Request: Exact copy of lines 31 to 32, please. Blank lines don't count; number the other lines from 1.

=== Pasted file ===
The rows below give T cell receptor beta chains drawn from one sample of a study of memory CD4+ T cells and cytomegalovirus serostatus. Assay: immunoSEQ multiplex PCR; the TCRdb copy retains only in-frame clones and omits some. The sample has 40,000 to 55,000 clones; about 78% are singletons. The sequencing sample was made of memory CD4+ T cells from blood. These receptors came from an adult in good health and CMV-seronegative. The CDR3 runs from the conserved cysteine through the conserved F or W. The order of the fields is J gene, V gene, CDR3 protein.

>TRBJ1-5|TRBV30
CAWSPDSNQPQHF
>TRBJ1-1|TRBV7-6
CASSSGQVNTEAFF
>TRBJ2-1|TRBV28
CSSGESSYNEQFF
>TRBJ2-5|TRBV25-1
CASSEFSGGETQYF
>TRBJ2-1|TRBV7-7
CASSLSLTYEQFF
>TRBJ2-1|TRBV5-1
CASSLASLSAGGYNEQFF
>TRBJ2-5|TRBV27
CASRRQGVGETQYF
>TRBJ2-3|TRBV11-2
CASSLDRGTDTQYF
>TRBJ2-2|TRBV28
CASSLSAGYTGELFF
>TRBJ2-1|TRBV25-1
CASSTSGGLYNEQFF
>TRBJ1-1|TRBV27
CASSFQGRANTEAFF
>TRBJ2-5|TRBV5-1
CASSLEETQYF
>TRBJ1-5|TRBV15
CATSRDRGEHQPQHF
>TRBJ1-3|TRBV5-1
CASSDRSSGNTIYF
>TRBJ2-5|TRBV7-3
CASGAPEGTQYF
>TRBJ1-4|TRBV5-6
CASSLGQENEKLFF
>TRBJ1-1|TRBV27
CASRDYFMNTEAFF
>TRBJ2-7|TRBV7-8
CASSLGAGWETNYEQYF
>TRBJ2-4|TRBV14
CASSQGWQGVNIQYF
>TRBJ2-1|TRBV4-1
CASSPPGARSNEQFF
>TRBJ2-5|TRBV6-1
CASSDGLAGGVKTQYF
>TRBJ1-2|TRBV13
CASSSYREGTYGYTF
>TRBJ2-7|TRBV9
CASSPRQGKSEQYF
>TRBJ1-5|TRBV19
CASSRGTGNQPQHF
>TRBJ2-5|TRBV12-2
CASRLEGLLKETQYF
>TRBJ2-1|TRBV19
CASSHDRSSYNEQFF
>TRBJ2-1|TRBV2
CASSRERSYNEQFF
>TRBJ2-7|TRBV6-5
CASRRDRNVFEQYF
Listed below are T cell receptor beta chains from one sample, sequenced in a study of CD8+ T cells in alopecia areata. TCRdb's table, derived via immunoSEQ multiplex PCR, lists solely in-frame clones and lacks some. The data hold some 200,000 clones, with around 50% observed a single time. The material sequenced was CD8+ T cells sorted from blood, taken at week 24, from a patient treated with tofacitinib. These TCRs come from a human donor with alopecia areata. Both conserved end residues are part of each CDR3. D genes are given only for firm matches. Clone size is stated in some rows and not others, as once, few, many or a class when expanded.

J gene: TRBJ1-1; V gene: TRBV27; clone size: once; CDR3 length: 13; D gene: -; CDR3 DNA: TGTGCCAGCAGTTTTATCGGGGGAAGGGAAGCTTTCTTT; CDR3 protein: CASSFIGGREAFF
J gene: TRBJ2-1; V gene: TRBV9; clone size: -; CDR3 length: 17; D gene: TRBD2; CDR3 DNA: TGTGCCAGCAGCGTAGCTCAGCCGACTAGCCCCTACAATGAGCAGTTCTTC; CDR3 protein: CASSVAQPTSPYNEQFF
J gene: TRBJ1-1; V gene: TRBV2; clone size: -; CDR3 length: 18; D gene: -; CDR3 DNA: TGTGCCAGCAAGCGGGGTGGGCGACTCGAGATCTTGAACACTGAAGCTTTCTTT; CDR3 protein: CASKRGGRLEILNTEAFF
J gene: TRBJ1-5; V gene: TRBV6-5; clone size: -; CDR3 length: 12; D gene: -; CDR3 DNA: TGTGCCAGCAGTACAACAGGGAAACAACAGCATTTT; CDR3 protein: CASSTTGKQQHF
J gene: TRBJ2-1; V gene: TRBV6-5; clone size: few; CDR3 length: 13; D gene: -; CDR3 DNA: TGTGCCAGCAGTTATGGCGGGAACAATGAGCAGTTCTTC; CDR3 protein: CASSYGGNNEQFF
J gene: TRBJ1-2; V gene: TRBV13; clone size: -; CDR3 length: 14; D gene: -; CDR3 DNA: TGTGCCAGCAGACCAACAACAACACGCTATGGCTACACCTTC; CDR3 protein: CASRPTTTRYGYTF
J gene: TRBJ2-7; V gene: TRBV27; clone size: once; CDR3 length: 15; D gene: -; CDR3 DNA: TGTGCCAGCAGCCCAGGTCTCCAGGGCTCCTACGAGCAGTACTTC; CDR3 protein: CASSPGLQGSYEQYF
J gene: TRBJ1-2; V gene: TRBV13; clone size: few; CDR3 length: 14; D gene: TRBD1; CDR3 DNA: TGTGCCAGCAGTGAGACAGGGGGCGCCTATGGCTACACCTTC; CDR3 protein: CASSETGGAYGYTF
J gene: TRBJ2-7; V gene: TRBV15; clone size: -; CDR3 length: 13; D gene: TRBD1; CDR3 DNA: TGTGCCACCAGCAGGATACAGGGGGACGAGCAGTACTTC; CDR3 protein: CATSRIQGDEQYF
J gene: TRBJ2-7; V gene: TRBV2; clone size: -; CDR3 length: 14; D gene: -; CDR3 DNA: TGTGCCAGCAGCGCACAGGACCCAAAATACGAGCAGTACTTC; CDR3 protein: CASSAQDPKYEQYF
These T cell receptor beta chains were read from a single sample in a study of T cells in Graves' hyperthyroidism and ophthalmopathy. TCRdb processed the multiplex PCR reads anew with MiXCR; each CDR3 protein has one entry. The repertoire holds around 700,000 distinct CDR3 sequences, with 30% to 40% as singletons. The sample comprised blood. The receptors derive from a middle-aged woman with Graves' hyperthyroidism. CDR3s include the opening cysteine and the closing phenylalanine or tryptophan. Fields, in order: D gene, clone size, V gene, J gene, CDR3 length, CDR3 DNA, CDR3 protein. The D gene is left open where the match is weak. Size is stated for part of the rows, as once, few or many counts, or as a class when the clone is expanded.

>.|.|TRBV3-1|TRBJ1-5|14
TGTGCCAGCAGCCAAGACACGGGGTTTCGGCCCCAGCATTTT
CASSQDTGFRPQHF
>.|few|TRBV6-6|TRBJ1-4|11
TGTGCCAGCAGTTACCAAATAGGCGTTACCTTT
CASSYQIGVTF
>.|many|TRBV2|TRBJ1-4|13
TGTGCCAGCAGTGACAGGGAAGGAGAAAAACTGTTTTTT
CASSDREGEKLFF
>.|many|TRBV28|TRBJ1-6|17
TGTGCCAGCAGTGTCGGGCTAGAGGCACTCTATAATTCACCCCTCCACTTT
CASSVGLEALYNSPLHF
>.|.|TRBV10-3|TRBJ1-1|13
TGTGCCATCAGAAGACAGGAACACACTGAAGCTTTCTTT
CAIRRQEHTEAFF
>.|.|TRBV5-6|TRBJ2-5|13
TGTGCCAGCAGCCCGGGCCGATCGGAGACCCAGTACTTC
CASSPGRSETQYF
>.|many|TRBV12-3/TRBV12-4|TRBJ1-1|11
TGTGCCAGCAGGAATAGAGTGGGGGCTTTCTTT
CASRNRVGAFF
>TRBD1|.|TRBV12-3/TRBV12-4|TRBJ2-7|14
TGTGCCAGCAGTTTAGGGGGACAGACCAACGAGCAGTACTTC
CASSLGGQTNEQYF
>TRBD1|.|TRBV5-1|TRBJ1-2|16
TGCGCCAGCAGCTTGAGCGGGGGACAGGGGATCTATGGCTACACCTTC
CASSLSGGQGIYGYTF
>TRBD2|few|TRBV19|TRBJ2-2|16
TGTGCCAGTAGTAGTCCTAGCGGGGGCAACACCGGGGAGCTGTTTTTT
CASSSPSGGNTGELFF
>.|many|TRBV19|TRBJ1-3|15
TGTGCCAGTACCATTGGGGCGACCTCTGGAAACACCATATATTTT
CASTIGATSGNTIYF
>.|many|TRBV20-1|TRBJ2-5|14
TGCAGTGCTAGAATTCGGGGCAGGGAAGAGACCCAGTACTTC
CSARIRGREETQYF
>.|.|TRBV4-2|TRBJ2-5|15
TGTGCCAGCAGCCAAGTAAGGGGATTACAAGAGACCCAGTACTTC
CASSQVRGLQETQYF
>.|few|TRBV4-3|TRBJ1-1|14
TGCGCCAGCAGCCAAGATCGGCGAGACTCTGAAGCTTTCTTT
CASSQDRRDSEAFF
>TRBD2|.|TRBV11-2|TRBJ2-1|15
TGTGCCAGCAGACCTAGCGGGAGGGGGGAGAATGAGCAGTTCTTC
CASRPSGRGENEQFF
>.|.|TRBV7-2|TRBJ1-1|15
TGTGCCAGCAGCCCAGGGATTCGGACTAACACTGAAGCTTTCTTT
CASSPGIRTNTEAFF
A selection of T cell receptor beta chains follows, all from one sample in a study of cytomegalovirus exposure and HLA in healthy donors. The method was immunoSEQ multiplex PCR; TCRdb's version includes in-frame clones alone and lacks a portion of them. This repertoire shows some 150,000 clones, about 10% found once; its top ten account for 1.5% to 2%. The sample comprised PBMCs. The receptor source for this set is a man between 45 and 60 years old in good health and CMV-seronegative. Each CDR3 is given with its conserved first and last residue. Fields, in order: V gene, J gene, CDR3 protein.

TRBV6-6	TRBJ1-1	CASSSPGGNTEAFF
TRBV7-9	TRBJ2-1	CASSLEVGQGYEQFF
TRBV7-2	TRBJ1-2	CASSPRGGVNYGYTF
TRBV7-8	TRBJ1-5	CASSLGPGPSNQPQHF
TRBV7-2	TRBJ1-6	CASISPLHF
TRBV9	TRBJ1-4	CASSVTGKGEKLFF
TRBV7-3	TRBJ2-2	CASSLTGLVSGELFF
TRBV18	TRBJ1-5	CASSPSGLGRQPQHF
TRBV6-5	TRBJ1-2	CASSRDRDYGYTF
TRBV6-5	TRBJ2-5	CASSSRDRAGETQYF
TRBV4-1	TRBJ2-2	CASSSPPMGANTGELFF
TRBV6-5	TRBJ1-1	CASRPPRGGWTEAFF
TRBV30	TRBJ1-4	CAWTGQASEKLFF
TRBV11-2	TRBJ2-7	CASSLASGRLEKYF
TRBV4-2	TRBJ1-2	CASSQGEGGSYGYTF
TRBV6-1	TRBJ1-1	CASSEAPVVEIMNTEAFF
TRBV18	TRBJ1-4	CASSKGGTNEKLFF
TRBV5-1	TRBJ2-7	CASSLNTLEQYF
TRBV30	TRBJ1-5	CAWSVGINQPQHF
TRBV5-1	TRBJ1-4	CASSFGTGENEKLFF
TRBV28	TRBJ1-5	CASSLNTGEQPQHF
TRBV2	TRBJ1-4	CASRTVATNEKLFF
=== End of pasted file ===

CASGAPEGTQYF
>TRBJ1-4|TRBV5-6